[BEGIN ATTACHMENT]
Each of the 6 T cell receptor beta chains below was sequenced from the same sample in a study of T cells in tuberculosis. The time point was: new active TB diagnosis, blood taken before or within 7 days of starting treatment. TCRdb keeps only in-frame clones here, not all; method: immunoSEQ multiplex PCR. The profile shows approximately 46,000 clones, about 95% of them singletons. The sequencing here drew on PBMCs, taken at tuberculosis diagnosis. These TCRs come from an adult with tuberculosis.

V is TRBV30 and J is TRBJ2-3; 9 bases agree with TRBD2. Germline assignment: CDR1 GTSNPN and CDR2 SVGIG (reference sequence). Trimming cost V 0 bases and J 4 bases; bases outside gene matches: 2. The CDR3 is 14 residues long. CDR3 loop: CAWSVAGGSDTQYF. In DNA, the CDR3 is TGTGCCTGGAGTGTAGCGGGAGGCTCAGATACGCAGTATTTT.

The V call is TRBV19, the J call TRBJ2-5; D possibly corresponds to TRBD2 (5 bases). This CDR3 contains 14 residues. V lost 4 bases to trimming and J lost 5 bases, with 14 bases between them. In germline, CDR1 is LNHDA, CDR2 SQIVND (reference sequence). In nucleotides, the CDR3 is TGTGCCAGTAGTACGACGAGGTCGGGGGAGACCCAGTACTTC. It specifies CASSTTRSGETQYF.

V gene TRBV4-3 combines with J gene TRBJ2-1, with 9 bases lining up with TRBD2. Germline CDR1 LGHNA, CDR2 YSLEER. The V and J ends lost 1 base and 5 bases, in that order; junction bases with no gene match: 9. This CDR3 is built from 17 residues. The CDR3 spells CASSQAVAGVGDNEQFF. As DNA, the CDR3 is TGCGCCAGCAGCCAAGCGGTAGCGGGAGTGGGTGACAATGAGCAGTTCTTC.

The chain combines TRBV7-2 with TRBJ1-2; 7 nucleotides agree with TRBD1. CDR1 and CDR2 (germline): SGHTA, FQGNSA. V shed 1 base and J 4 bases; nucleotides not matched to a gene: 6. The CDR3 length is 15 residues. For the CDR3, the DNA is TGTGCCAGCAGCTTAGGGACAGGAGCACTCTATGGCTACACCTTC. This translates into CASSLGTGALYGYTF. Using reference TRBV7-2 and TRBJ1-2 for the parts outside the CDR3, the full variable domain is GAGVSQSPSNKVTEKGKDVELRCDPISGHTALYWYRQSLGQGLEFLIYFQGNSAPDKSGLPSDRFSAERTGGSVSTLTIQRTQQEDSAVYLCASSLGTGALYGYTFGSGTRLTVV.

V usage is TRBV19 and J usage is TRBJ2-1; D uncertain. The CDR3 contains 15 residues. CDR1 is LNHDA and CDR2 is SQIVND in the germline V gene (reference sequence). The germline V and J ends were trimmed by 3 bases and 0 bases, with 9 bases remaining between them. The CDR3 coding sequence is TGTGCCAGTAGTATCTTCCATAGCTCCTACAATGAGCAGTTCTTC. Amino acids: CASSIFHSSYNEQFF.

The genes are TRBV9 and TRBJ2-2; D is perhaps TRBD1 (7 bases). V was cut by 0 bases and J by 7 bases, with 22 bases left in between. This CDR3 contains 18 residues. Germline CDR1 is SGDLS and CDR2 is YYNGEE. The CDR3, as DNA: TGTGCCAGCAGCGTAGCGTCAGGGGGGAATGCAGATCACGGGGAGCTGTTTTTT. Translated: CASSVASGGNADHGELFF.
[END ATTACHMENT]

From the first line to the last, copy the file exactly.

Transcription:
Each of the 6 T cell receptor beta chains below was sequenced from the same sample in a study of T cells in tuberculosis. The time point was: new active TB diagnosis, blood taken before or within 7 days of starting treatment. TCRdb keeps only in-frame clones here, not all; method: immunoSEQ multiplex PCR. The profile shows approximately 46,000 clones, about 95% of them singletons. The sequencing here drew on PBMCs, taken at tuberculosis diagnosis. These TCRs come from an adult with tuberculosis.

V is TRBV30 and J is TRBJ2-3; 9 bases agree with TRBD2. Germline assignment: CDR1 GTSNPN and CDR2 SVGIG (reference sequence). Trimming cost V 0 bases and J 4 bases; bases outside gene matches: 2. The CDR3 is 14 residues long. CDR3 loop: CAWSVAGGSDTQYF. In DNA, the CDR3 is TGTGCCTGGAGTGTAGCGGGAGGCTCAGATACGCAGTATTTT.

The V call is TRBV19, the J call TRBJ2-5; D possibly corresponds to TRBD2 (5 bases). This CDR3 contains 14 residues. V lost 4 bases to trimming and J lost 5 bases, with 14 bases between them. In germline, CDR1 is LNHDA, CDR2 SQIVND (reference sequence). In nucleotides, the CDR3 is TGTGCCAGTAGTACGACGAGGTCGGGGGAGACCCAGTACTTC. It specifies CASSTTRSGETQYF.

V gene TRBV4-3 combines with J gene TRBJ2-1, with 9 bases lining up with TRBD2. Germline CDR1 LGHNA, CDR2 YSLEER. The V and J ends lost 1 base and 5 bases, in that order; junction bases with no gene match: 9. This CDR3 is built from 17 residues. The CDR3 spells CASSQAVAGVGDNEQFF. As DNA, the CDR3 is TGCGCCAGCAGCCAAGCGGTAGCGGGAGTGGGTGACAATGAGCAGTTCTTC.

The chain combines TRBV7-2 with TRBJ1-2; 7 nucleotides agree with TRBD1. CDR1 and CDR2 (germline): SGHTA, FQGNSA. V shed 1 base and J 4 bases; nucleotides not matched to a gene: 6. The CDR3 length is 15 residues. For the CDR3, the DNA is TGTGCCAGCAGCTTAGGGACAGGAGCACTCTATGGCTACACCTTC. This translates into CASSLGTGALYGYTF. Using reference TRBV7-2 and TRBJ1-2 for the parts outside the CDR3, the full variable domain is GAGVSQSPSNKVTEKGKDVELRCDPISGHTALYWYRQSLGQGLEFLIYFQGNSAPDKSGLPSDRFSAERTGGSVSTLTIQRTQQEDSAVYLCASSLGTGALYGYTFGSGTRLTVV.

V usage is TRBV19 and J usage is TRBJ2-1; D uncertain. The CDR3 contains 15 residues. CDR1 is LNHDA and CDR2 is SQIVND in the germline V gene (reference sequence). The germline V and J ends were trimmed by 3 bases and 0 bases, with 9 bases remaining between them. The CDR3 coding sequence is TGTGCCAGTAGTATCTTCCATAGCTCCTACAATGAGCAGTTCTTC. Amino acids: CASSIFHSSYNEQFF.

The genes are TRBV9 and TRBJ2-2; D is perhaps TRBD1 (7 bases). V was cut by 0 bases and J by 7 bases, with 22 bases left in between. This CDR3 contains 18 residues. Germline CDR1 is SGDLS and CDR2 is YYNGEE. The CDR3, as DNA: TGTGCCAGCAGCGTAGCGTCAGGGGGGAATGCAGATCACGGGGAGCTGTTTTTT. Translated: CASSVASGGNADHGELFF.